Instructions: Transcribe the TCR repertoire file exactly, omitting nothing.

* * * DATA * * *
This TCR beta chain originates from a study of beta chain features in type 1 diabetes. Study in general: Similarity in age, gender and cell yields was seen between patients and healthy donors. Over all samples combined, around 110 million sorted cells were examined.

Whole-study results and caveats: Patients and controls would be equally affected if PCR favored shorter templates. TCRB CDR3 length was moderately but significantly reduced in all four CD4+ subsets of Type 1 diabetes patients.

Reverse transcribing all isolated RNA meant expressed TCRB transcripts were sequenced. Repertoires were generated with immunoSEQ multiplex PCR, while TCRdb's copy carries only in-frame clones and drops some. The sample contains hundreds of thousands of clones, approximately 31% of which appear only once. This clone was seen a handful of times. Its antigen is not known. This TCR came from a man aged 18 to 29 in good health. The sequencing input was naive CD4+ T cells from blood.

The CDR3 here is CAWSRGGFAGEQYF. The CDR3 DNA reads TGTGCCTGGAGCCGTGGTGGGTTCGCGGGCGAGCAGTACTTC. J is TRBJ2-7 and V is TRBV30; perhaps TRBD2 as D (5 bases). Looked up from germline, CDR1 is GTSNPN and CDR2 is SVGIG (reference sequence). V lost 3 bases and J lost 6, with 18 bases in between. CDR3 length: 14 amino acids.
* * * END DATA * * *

This TCR beta chain originates from a study of beta chain features in type 1 diabetes. Study in general: Similarity in age, gender and cell yields was seen between patients and healthy donors. Over all samples combined, around 110 million sorted cells were examined.

Whole-study results and caveats: Patients and controls would be equally affected if PCR favored shorter templates. TCRB CDR3 length was moderately but significantly reduced in all four CD4+ subsets of Type 1 diabetes patients.

Reverse transcribing all isolated RNA meant expressed TCRB transcripts were sequenced. Repertoires were generated with immunoSEQ multiplex PCR, while TCRdb's copy carries only in-frame clones and drops some. The sample contains hundreds of thousands of clones, approximately 31% of which appear only once. This clone was seen a handful of times. Its antigen is not known. This TCR came from a man aged 18 to 29 in good health. The sequencing input was naive CD4+ T cells from blood.

The CDR3 here is CAWSRGGFAGEQYF. The CDR3 DNA reads TGTGCCTGGAGCCGTGGTGGGTTCGCGGGCGAGCAGTACTTC. J is TRBJ2-7 and V is TRBV30; perhaps TRBD2 as D (5 bases). Looked up from germline, CDR1 is GTSNPN and CDR2 is SVGIG (reference sequence). V lost 3 bases and J lost 6, with 18 bases in between. CDR3 length: 14 amino acids.